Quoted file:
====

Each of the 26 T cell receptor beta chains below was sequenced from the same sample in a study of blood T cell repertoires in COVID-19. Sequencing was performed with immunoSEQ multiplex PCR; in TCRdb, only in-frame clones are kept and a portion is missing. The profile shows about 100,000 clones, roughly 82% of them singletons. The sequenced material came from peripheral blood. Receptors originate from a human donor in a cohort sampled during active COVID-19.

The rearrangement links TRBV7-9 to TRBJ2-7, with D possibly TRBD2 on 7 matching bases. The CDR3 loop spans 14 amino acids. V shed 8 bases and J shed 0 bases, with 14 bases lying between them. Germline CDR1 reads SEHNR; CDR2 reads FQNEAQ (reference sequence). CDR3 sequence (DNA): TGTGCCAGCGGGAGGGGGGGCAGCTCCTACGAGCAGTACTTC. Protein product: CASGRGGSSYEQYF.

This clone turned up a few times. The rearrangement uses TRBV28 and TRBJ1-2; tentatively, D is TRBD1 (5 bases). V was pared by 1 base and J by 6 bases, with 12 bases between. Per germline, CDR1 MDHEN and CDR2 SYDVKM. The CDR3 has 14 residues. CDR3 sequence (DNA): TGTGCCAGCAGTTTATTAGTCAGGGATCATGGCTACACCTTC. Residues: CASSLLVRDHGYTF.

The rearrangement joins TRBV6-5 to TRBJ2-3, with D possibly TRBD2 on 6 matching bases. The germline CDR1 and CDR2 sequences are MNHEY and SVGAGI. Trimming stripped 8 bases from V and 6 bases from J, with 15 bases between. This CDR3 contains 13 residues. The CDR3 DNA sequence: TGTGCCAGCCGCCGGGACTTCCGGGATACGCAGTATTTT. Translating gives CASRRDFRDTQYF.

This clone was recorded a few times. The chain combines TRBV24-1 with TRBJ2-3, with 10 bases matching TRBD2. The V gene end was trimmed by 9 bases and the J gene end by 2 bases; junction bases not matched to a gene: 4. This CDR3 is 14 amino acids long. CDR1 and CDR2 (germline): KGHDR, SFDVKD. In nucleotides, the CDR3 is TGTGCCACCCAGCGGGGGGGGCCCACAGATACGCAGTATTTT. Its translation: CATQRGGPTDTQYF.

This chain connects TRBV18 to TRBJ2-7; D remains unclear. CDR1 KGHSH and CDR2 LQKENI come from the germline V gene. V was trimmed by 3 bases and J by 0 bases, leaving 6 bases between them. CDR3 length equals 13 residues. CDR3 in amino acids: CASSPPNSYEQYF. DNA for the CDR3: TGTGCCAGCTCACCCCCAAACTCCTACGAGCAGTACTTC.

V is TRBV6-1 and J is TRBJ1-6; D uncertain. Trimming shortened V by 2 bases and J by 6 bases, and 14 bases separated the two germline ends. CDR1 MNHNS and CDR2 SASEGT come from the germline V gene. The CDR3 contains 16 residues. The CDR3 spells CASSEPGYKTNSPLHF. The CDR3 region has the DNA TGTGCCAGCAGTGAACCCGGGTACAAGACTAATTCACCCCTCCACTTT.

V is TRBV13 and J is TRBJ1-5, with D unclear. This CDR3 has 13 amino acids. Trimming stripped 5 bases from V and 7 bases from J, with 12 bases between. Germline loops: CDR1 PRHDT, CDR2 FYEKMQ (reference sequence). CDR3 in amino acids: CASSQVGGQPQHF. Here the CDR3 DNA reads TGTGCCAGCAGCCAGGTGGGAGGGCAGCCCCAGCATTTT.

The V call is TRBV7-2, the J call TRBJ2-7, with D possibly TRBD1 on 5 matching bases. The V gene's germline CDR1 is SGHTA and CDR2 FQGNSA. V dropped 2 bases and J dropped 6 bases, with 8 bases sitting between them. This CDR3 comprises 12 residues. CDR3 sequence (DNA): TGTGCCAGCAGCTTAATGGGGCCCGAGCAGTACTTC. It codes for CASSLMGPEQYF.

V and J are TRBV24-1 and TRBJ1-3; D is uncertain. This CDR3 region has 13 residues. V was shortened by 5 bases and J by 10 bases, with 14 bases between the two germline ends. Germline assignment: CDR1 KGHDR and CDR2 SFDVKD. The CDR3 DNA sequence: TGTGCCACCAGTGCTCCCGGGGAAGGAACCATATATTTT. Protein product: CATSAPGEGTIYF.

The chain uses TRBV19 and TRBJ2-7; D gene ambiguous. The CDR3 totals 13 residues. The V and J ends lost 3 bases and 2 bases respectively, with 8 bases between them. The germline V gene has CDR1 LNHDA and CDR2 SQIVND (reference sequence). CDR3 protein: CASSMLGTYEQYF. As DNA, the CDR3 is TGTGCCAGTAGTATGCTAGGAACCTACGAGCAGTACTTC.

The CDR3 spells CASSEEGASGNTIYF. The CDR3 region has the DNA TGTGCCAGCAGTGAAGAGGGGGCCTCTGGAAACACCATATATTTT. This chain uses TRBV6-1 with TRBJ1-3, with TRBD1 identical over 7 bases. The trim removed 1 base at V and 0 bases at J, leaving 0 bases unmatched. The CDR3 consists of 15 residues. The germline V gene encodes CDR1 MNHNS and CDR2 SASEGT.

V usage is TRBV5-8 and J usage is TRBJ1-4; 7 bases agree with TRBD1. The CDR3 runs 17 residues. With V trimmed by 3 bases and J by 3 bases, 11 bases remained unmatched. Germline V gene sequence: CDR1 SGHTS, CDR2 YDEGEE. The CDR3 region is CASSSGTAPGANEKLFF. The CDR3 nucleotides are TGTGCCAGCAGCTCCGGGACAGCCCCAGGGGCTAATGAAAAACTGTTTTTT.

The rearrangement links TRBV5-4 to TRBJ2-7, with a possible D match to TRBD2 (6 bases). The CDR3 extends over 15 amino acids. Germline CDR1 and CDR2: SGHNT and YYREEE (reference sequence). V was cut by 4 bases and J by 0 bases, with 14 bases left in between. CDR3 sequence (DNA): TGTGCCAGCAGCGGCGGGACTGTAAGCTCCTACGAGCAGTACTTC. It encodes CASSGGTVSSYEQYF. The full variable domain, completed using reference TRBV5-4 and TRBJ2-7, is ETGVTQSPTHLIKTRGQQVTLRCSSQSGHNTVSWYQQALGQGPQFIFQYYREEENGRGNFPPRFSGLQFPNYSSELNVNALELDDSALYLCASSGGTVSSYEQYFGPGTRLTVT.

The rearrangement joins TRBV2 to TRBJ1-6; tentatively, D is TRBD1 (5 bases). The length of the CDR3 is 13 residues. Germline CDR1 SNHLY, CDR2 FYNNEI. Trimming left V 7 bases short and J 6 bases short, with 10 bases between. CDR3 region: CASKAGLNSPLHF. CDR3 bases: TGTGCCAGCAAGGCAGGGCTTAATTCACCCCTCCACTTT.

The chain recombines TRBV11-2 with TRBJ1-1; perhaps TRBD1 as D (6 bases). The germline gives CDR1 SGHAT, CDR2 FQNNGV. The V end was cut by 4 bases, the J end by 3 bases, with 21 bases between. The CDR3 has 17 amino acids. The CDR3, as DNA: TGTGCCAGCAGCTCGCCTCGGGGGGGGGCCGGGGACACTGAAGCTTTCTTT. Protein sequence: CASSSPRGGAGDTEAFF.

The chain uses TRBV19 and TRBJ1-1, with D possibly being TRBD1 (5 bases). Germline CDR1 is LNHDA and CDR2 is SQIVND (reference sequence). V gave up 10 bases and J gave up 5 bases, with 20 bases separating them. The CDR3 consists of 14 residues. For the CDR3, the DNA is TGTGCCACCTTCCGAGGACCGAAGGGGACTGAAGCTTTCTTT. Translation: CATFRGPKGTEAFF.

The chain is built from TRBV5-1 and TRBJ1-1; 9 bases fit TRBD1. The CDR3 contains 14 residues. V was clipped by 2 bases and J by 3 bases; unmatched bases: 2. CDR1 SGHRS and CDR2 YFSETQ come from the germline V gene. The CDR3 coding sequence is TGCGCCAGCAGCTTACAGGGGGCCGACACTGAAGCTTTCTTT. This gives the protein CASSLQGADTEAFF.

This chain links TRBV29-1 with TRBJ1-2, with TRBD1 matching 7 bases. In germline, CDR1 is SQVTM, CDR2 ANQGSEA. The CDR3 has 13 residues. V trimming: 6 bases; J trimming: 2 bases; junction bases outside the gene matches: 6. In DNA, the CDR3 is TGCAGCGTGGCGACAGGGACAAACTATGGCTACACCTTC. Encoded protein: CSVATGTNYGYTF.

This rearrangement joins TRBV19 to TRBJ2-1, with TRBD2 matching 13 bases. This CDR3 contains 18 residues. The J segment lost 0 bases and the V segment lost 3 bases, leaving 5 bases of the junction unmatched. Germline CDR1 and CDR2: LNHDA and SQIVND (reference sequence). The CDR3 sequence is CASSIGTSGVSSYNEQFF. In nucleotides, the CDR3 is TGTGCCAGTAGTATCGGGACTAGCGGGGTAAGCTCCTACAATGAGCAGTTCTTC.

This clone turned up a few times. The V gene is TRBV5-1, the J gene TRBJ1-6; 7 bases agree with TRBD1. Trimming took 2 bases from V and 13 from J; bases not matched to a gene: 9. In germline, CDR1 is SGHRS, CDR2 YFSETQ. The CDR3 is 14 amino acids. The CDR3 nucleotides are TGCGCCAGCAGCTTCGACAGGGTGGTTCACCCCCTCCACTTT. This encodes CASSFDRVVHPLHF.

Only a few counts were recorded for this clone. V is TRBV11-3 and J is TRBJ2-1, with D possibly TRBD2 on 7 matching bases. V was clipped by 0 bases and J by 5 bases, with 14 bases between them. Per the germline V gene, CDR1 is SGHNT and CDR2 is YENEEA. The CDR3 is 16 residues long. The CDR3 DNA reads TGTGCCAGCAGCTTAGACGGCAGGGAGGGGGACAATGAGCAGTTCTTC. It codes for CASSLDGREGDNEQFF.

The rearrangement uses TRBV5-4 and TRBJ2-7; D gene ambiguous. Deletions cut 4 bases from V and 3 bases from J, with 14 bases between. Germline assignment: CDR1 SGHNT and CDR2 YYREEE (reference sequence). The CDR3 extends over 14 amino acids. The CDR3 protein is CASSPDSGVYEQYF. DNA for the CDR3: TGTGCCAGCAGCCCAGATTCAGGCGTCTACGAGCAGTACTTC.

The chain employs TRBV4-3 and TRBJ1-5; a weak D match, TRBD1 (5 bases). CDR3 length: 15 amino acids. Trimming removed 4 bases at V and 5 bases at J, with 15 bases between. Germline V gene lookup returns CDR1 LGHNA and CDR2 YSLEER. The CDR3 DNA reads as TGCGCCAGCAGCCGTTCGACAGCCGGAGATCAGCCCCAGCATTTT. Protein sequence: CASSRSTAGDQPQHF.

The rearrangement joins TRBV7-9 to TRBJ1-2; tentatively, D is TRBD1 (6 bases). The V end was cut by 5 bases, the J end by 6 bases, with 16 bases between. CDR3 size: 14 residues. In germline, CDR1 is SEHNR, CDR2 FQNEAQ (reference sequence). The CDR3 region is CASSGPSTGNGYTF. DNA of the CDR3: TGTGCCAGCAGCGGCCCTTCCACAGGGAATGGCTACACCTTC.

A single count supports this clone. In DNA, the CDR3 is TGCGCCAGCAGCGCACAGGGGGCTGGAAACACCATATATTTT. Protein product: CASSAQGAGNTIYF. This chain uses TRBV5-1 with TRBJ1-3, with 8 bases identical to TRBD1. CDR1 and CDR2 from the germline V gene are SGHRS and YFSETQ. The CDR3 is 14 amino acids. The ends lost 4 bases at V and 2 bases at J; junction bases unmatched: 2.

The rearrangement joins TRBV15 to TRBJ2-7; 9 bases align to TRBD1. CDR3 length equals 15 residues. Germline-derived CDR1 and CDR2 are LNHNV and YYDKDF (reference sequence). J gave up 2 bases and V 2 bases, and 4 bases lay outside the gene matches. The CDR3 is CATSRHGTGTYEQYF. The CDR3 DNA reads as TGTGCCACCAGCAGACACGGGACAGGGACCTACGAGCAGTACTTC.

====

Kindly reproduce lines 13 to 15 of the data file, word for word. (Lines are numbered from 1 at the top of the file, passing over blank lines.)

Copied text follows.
V usage is TRBV5-8 and J usage is TRBJ1-4; 7 bases agree with TRBD1. The CDR3 runs 17 residues. With V trimmed by 3 bases and J by 3 bases, 11 bases remained unmatched. Germline V gene sequence: CDR1 SGHTS, CDR2 YDEGEE. The CDR3 region is CASSSGTAPGANEKLFF. The CDR3 nucleotides are TGTGCCAGCAGCTCCGGGACAGCCCCAGGGGCTAATGAAAAACTGTTTTTT.

The rearrangement links TRBV5-4 to TRBJ2-7, with a possible D match to TRBD2 (6 bases). The CDR3 extends over 15 amino acids. Germline CDR1 and CDR2: SGHNT and YYREEE (reference sequence). V was cut by 4 bases and J by 0 bases, with 14 bases left in between. CDR3 sequence (DNA): TGTGCCAGCAGCGGCGGGACTGTAAGCTCCTACGAGCAGTACTTC. It encodes CASSGGTVSSYEQYF. The full variable domain, completed using reference TRBV5-4 and TRBJ2-7, is ETGVTQSPTHLIKTRGQQVTLRCSSQSGHNTVSWYQQALGQGPQFIFQYYREEENGRGNFPPRFSGLQFPNYSSELNVNALELDDSALYLCASSGGTVSSYEQYFGPGTRLTVT.

The rearrangement joins TRBV2 to TRBJ1-6; tentatively, D is TRBD1 (5 bases). The length of the CDR3 is 13 residues. Germline CDR1 SNHLY, CDR2 FYNNEI. Trimming left V 7 bases short and J 6 bases short, with 10 bases between. CDR3 region: CASKAGLNSPLHF. CDR3 bases: TGTGCCAGCAAGGCAGGGCTTAATTCACCCCTCCACTTT.